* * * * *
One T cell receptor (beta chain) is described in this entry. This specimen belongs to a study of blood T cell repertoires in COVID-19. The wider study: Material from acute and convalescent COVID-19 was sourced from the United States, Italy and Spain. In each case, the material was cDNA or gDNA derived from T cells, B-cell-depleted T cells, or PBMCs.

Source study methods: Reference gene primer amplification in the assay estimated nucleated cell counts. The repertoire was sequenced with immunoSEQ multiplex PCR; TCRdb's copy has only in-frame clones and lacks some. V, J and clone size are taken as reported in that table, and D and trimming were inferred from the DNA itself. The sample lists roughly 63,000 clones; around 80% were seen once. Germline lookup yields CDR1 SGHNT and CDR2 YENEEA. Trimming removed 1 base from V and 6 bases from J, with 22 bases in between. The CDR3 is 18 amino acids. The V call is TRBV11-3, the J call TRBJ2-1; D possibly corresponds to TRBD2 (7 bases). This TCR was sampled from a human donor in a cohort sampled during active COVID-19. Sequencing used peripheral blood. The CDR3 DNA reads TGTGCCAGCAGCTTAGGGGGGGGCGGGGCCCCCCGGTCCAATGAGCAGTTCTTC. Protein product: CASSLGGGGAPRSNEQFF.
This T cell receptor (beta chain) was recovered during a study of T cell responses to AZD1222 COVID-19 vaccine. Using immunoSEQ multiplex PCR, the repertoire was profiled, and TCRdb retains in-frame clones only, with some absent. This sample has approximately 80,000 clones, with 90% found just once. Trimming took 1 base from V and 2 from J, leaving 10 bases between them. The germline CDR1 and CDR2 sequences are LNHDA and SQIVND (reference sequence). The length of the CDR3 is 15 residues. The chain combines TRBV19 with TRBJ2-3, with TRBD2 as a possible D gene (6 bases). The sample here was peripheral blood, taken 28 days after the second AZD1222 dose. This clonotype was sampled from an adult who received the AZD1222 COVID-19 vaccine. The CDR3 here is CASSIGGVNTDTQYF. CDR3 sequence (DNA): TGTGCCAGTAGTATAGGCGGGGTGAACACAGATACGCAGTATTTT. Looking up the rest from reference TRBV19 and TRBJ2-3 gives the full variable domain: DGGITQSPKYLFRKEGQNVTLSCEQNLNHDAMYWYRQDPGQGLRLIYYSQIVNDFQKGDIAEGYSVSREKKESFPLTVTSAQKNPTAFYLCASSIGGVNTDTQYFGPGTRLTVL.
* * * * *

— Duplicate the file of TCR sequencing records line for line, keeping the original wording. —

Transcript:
One T cell receptor (beta chain) is described in this entry. This specimen belongs to a study of blood T cell repertoires in COVID-19. The wider study: Material from acute and convalescent COVID-19 was sourced from the United States, Italy and Spain. In each case, the material was cDNA or gDNA derived from T cells, B-cell-depleted T cells, or PBMCs.

Source study methods: Reference gene primer amplification in the assay estimated nucleated cell counts. The repertoire was sequenced with immunoSEQ multiplex PCR; TCRdb's copy has only in-frame clones and lacks some. V, J and clone size are taken as reported in that table, and D and trimming were inferred from the DNA itself. The sample lists roughly 63,000 clones; around 80% were seen once. Germline lookup yields CDR1 SGHNT and CDR2 YENEEA. Trimming removed 1 base from V and 6 bases from J, with 22 bases in between. The CDR3 is 18 amino acids. The V call is TRBV11-3, the J call TRBJ2-1; D possibly corresponds to TRBD2 (7 bases). This TCR was sampled from a human donor in a cohort sampled during active COVID-19. Sequencing used peripheral blood. The CDR3 DNA reads TGTGCCAGCAGCTTAGGGGGGGGCGGGGCCCCCCGGTCCAATGAGCAGTTCTTC. Protein product: CASSLGGGGAPRSNEQFF.
This T cell receptor (beta chain) was recovered during a study of T cell responses to AZD1222 COVID-19 vaccine. Using immunoSEQ multiplex PCR, the repertoire was profiled, and TCRdb retains in-frame clones only, with some absent. This sample has approximately 80,000 clones, with 90% found just once. Trimming took 1 base from V and 2 from J, leaving 10 bases between them. The germline CDR1 and CDR2 sequences are LNHDA and SQIVND (reference sequence). The length of the CDR3 is 15 residues. The chain combines TRBV19 with TRBJ2-3, with TRBD2 as a possible D gene (6 bases). The sample here was peripheral blood, taken 28 days after the second AZD1222 dose. This clonotype was sampled from an adult who received the AZD1222 COVID-19 vaccine. The CDR3 here is CASSIGGVNTDTQYF. CDR3 sequence (DNA): TGTGCCAGTAGTATAGGCGGGGTGAACACAGATACGCAGTATTTT. Looking up the rest from reference TRBV19 and TRBJ2-3 gives the full variable domain: DGGITQSPKYLFRKEGQNVTLSCEQNLNHDAMYWYRQDPGQGLRLIYYSQIVNDFQKGDIAEGYSVSREKKESFPLTVTSAQKNPTAFYLCASSIGGVNTDTQYFGPGTRLTVL.